Digital Entertainment

New Web Services Put Music in the Cloud


(This story has been updated to include new information about Microsoft's Zune service pricing plans.)

Peter Horowitz used to be a customer that record companies were glad to have stick around. The 64-year-old New Yorker used to buy 15 to 20 CDs a year from Amazon.com (AMZN), indulging his tastes for jazz, classical, and pop music. Not anymore. In January, Horowitz signed up for MOG, an online streaming music service that launched last December and costs $5 a month for access to nearly 8 million songs.

Horowitz says he hasn't bought a single CD since. After catching a National Public Radio show about jazz great Artie Shaw, Horowitz went online to listen to some tunes. That led to more sessions at MOG, which is backed by investors including record labels Universal Music Group and Sony Music. "I was a CD buyer," says Horowitz. "I don't buy CDs anymore. I have a lot of fun with MOG, and it feels like I got a terrific deal."

The startup is among a new generation of online digital music services trying to challenge Apple's (AAPL) iTunes and put a deeper dent in CD sales, which fell 30 percent to $4 billion in the U.S. in 2009, according to market researcher Strategy Analytics. These new "cloud" music services—so called because they store songs on remote servers and stream them to users' PCs, TVs, set-top boxes, or smartphones—are putting pressure on music downloading powerhouses Apple, Amazon, and Wal-Mart Stores (WMT) to adapt, say industry analysts. "Once people try this, they are going to stop downloading," says Martin Olausson, a director at Strategy Analytics. "That's the potential."

Plans by Google and Others

Microsoft (MSFT) may cut the monthly fee it charges for streaming music on its Zune portable player, says senior product manager Terry Farrell. Zune Pass, which features unlimited music streaming and 10 song downloads a month, now costs $14.99. Farrell didn't say by how much Microsoft may cut the service's price.

Microsoft is contending with rivals that offer music at little or no charge, while striving to erode Apple's lead in the market for digital music players and downloadable songs.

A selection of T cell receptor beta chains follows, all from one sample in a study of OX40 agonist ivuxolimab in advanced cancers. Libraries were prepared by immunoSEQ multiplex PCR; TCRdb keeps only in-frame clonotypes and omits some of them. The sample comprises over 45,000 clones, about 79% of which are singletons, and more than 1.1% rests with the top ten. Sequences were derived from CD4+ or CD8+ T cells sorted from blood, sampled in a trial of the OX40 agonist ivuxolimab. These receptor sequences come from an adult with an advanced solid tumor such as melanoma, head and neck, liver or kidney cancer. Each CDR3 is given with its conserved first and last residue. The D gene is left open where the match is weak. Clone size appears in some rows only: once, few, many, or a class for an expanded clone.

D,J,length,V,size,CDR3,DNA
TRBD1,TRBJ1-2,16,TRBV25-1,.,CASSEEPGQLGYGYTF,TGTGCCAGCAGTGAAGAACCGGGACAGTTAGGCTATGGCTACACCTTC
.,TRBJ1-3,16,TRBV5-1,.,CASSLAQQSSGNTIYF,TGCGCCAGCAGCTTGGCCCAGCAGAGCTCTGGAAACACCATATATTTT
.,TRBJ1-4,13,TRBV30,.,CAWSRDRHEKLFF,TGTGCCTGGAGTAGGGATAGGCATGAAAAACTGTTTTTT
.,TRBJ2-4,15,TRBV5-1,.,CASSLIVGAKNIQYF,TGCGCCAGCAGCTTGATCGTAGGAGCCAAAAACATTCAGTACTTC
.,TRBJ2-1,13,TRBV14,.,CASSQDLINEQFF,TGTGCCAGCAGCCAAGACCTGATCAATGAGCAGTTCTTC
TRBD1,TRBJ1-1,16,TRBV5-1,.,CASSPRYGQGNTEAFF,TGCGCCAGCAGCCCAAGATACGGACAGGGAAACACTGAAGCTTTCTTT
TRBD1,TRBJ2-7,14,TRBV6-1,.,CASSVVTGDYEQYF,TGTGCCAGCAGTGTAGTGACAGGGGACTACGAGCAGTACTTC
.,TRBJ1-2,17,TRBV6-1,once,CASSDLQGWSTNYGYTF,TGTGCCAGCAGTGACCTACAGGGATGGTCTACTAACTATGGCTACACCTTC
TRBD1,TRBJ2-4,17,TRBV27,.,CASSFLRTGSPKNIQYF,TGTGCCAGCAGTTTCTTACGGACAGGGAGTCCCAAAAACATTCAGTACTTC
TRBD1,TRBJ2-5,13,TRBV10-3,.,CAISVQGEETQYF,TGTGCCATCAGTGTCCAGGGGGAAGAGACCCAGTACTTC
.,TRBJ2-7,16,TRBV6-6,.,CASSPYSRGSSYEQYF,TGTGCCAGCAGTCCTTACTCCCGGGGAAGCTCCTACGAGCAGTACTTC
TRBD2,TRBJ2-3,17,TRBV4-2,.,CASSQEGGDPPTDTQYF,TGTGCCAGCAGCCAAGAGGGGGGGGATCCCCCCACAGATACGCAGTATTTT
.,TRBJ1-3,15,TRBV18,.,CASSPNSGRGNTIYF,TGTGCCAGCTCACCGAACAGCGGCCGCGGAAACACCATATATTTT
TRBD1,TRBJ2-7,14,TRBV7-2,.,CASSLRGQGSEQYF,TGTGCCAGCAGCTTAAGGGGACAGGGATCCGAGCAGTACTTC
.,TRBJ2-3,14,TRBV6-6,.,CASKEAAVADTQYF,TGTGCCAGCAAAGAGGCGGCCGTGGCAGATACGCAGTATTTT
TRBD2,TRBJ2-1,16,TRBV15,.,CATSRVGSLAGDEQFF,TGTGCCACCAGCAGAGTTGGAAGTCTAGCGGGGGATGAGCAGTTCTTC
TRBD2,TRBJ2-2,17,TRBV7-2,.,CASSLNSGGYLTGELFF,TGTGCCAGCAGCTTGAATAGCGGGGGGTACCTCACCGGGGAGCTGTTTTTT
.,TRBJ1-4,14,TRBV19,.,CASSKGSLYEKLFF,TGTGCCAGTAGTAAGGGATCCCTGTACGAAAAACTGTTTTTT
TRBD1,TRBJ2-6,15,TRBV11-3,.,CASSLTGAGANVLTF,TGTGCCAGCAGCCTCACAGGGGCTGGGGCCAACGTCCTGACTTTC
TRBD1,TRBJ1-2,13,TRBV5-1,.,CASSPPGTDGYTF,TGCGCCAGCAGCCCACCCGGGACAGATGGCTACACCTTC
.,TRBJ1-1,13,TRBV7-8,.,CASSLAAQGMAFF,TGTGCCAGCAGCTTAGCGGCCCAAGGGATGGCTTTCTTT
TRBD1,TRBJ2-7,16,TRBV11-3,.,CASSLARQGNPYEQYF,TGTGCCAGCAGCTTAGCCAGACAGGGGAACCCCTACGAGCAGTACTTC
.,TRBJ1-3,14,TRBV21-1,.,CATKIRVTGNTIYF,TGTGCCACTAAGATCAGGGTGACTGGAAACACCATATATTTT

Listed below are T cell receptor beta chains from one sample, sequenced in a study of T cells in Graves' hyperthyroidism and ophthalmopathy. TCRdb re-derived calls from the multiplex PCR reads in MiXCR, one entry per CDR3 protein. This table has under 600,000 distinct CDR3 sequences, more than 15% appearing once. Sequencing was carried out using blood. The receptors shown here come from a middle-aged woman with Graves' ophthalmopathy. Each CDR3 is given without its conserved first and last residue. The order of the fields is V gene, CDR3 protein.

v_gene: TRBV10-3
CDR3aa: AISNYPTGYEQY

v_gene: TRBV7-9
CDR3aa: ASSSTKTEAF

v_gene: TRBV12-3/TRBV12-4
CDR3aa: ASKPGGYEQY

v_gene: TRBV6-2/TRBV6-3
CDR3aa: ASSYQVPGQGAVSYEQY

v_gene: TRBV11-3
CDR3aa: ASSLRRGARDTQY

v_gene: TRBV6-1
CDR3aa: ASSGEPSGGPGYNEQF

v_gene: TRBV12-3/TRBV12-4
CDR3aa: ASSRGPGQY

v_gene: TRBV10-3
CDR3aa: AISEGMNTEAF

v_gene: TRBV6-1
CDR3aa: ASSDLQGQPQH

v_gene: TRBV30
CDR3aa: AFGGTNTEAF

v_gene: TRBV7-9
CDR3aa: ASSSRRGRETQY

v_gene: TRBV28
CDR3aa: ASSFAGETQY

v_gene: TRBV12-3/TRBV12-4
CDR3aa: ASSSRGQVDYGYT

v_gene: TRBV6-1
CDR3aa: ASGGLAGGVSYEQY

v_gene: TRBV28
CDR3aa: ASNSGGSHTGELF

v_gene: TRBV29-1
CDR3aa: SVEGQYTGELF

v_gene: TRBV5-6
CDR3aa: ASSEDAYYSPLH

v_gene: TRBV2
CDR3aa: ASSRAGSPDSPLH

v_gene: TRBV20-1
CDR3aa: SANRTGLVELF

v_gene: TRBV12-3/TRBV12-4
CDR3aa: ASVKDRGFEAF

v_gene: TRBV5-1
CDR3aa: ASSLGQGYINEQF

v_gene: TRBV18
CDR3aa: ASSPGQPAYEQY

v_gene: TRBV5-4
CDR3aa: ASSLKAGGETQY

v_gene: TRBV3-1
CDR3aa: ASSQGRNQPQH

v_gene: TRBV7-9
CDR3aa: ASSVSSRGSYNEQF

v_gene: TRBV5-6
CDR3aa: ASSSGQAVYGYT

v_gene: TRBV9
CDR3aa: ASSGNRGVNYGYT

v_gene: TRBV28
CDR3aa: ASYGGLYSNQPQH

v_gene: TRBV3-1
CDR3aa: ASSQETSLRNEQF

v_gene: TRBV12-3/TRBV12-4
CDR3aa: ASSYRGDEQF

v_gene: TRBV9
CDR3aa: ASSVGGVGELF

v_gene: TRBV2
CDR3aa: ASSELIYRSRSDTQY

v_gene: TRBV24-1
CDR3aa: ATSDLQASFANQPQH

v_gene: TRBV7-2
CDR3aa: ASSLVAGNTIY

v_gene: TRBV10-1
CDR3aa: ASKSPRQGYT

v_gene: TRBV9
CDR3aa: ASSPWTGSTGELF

Google (GOOG) on May 20 announced that it plans to start selling digital music tracks for Android-based smartphones and has acquired technology that would enable it to stream music from PCs to mobile devices. "If anybody can [threaten Apple], it's somebody like Google," says independent wireless analyst Chetan Sharma. "They, too, have the marketing muscle."

Spotify, which has already made a splash in Europe with a free, ad-supported Web music service, is expected to launch in the U.S. in the third quarter of this year. The service lets PC and smartphone users share music with friends, download songs for off-line listening, and purchase tracks. Users can also pay monthly fees to skip the ads.

Skype co-founders Niklas Zennstrom and Janus Friis have started a new company called Rdio, which will let users stream music for a subscription fee, and which will launch "soon," says spokeswoman Alice Chan.

Analysts also expect Apple to launch a new music subscription service, perhaps this summer. Last December, Apple bought startup Lala, which lets users stream songs, buy downloads, and communicate with other users. Lala will be shut down on May 31, and the site no longer accepts new users, leading analysts to speculate that a streaming version of iTunes may be in the works. Apple spokesman Jason Roth declined to comment on Apple's future plans.

Eroding Distinctions

Cloud music services are eroding distinctions between various types of music Web sites, combining features of Internet radio, music download stores, and social networks. "In this new generation of services, you lose the distinctions between music that you own [and] rent," says Mark Mulligan, a research director at industry analysis firm Forrester Research (FORR).

The cloud services could breathe new life into declining Web music subscriptions to services such as Rhapsody International and Microsoft's Zune. Revenues from streaming music services in the U.S. declined 19 percent to $209 million in 2009, according to Forrester. Sales could grow to $389 million by 2014, Forrester said.

On May 26, researcher NPD Group reported that Amazon increased its share of music downloads in the first quarter and now has 12 percent of the market for digital songs and albums, the same as Wal-Mart. Amazon didn't respond to a request for comment.

Rivals Respond

Online music providers are expanding their capabilities and lowering prices to compete with the new cloud services. Rhapsody in April dropped the price of a premium music streaming service accessible via PCs and iPhones from $14.99 a month to $10 a month. Since then, the number of users who have signed up for the service has more than doubled, says Jon Irwin, president of Rhapsody.

Wal-Mart wouldn't comment on whether it plans to add additional features to its music downloading service. "We are focused on providing the best prices on music, growing our digital catalog, and offering exclusives online and in stores," spokeswoman Ravi Jariwala said in an e-mail.

Smaller startups want a share of the burgeoning cloud music market as well. MSpot, which streams radio stations to 6 million U.S. cell-phone users via wireless networks, in May began testing the ability for users to play songs stored on PCs on other devices. The company plans to expand the service in June, says Chief Executive Officer Daren Tsui. "We are going to become more like iTunes," he says. "We are taking a page out of Apple's playbook."

Olga_kharif1
Kharif is a reporter for Bloomberg News and Bloomberg Businessweek in Portland, Ore.

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